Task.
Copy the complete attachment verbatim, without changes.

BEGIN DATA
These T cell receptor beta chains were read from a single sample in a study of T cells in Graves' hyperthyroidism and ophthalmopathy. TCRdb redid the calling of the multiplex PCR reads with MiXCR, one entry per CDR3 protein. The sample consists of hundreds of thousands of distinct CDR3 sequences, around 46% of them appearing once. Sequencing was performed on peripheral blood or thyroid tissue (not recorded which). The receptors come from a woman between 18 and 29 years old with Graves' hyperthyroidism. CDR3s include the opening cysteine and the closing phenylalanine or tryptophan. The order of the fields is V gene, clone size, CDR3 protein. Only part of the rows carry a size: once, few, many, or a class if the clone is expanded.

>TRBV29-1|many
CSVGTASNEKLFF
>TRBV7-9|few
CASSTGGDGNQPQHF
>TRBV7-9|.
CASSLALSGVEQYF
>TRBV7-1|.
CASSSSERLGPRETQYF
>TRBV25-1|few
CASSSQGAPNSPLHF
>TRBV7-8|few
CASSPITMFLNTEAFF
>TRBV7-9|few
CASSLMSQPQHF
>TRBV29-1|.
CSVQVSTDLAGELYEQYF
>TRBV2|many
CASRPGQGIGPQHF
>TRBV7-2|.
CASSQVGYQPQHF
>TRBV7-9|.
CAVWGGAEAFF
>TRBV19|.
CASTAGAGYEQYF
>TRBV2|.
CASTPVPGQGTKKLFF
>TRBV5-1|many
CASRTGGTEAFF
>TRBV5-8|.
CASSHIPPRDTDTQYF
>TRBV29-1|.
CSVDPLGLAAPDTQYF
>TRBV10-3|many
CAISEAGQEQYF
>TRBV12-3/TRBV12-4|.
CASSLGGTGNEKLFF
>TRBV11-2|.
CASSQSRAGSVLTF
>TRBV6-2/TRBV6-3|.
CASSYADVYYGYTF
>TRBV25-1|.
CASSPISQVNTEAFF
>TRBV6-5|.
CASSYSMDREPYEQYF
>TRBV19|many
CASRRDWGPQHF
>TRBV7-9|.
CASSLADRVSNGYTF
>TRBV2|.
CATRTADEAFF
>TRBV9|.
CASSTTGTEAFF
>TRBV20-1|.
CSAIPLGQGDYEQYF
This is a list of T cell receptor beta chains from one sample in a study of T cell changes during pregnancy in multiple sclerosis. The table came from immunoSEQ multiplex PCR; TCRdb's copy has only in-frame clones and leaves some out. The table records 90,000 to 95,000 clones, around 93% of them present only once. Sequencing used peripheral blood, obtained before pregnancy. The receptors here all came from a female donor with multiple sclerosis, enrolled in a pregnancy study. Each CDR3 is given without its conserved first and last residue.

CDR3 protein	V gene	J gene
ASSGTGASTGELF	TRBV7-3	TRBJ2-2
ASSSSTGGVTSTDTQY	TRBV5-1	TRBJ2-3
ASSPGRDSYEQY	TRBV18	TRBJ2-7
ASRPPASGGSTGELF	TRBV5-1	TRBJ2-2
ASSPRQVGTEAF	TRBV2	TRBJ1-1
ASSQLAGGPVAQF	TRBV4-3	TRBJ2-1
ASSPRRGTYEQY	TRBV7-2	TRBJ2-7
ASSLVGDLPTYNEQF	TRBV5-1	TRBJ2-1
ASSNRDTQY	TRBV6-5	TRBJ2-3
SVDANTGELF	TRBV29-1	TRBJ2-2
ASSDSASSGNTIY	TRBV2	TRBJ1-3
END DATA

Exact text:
These T cell receptor beta chains were read from a single sample in a study of T cells in Graves' hyperthyroidism and ophthalmopathy. TCRdb redid the calling of the multiplex PCR reads with MiXCR, one entry per CDR3 protein. The sample consists of hundreds of thousands of distinct CDR3 sequences, around 46% of them appearing once. Sequencing was performed on peripheral blood or thyroid tissue (not recorded which). The receptors come from a woman between 18 and 29 years old with Graves' hyperthyroidism. CDR3s include the opening cysteine and the closing phenylalanine or tryptophan. The order of the fields is V gene, clone size, CDR3 protein. Only part of the rows carry a size: once, few, many, or a class if the clone is expanded.

>TRBV29-1|many
CSVGTASNEKLFF
>TRBV7-9|few
CASSTGGDGNQPQHF
>TRBV7-9|.
CASSLALSGVEQYF
>TRBV7-1|.
CASSSSERLGPRETQYF
>TRBV25-1|few
CASSSQGAPNSPLHF
>TRBV7-8|few
CASSPITMFLNTEAFF
>TRBV7-9|few
CASSLMSQPQHF
>TRBV29-1|.
CSVQVSTDLAGELYEQYF
>TRBV2|many
CASRPGQGIGPQHF
>TRBV7-2|.
CASSQVGYQPQHF
>TRBV7-9|.
CAVWGGAEAFF
>TRBV19|.
CASTAGAGYEQYF
>TRBV2|.
CASTPVPGQGTKKLFF
>TRBV5-1|many
CASRTGGTEAFF
>TRBV5-8|.
CASSHIPPRDTDTQYF
>TRBV29-1|.
CSVDPLGLAAPDTQYF
>TRBV10-3|many
CAISEAGQEQYF
>TRBV12-3/TRBV12-4|.
CASSLGGTGNEKLFF
>TRBV11-2|.
CASSQSRAGSVLTF
>TRBV6-2/TRBV6-3|.
CASSYADVYYGYTF
>TRBV25-1|.
CASSPISQVNTEAFF
>TRBV6-5|.
CASSYSMDREPYEQYF
>TRBV19|many
CASRRDWGPQHF
>TRBV7-9|.
CASSLADRVSNGYTF
>TRBV2|.
CATRTADEAFF
>TRBV9|.
CASSTTGTEAFF
>TRBV20-1|.
CSAIPLGQGDYEQYF
This is a list of T cell receptor beta chains from one sample in a study of T cell changes during pregnancy in multiple sclerosis. The table came from immunoSEQ multiplex PCR; TCRdb's copy has only in-frame clones and leaves some out. The table records 90,000 to 95,000 clones, around 93% of them present only once. Sequencing used peripheral blood, obtained before pregnancy. The receptors here all came from a female donor with multiple sclerosis, enrolled in a pregnancy study. Each CDR3 is given without its conserved first and last residue.

CDR3 protein	V gene	J gene
ASSGTGASTGELF	TRBV7-3	TRBJ2-2
ASSSSTGGVTSTDTQY	TRBV5-1	TRBJ2-3
ASSPGRDSYEQY	TRBV18	TRBJ2-7
ASRPPASGGSTGELF	TRBV5-1	TRBJ2-2
ASSPRQVGTEAF	TRBV2	TRBJ1-1
ASSQLAGGPVAQF	TRBV4-3	TRBJ2-1
ASSPRRGTYEQY	TRBV7-2	TRBJ2-7
ASSLVGDLPTYNEQF	TRBV5-1	TRBJ2-1
ASSNRDTQY	TRBV6-5	TRBJ2-3
SVDANTGELF	TRBV29-1	TRBJ2-2
ASSDSASSGNTIY	TRBV2	TRBJ1-3